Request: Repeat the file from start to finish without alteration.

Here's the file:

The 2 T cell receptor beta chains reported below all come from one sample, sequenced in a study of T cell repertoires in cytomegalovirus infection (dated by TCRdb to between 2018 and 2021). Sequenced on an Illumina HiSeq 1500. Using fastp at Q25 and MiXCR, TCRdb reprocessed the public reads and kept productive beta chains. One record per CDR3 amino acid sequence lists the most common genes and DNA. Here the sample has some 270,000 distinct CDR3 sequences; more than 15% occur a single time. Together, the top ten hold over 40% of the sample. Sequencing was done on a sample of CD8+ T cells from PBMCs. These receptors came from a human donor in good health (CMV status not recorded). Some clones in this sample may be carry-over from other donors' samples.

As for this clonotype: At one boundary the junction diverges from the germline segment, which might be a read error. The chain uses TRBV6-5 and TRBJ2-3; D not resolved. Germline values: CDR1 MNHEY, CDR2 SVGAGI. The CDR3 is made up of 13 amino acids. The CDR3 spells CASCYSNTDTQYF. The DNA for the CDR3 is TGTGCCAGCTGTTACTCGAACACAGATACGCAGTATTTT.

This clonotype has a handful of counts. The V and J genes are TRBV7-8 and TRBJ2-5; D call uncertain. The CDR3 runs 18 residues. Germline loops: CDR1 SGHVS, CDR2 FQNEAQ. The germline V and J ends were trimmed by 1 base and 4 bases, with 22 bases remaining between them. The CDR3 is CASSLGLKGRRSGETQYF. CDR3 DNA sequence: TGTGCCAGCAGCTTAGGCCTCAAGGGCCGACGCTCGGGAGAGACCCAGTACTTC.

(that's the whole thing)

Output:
The 2 T cell receptor beta chains reported below all come from one sample, sequenced in a study of T cell repertoires in cytomegalovirus infection (dated by TCRdb to between 2018 and 2021). Sequenced on an Illumina HiSeq 1500. Using fastp at Q25 and MiXCR, TCRdb reprocessed the public reads and kept productive beta chains. One record per CDR3 amino acid sequence lists the most common genes and DNA. Here the sample has some 270,000 distinct CDR3 sequences; more than 15% occur a single time. Together, the top ten hold over 40% of the sample. Sequencing was done on a sample of CD8+ T cells from PBMCs. These receptors came from a human donor in good health (CMV status not recorded). Some clones in this sample may be carry-over from other donors' samples.

As for this clonotype: At one boundary the junction diverges from the germline segment, which might be a read error. The chain uses TRBV6-5 and TRBJ2-3; D not resolved. Germline values: CDR1 MNHEY, CDR2 SVGAGI. The CDR3 is made up of 13 amino acids. The CDR3 spells CASCYSNTDTQYF. The DNA for the CDR3 is TGTGCCAGCTGTTACTCGAACACAGATACGCAGTATTTT.

This clonotype has a handful of counts. The V and J genes are TRBV7-8 and TRBJ2-5; D call uncertain. The CDR3 runs 18 residues. Germline loops: CDR1 SGHVS, CDR2 FQNEAQ. The germline V and J ends were trimmed by 1 base and 4 bases, with 22 bases remaining between them. The CDR3 is CASSLGLKGRRSGETQYF. CDR3 DNA sequence: TGTGCCAGCAGCTTAGGCCTCAAGGGCCGACGCTCGGGAGAGACCCAGTACTTC.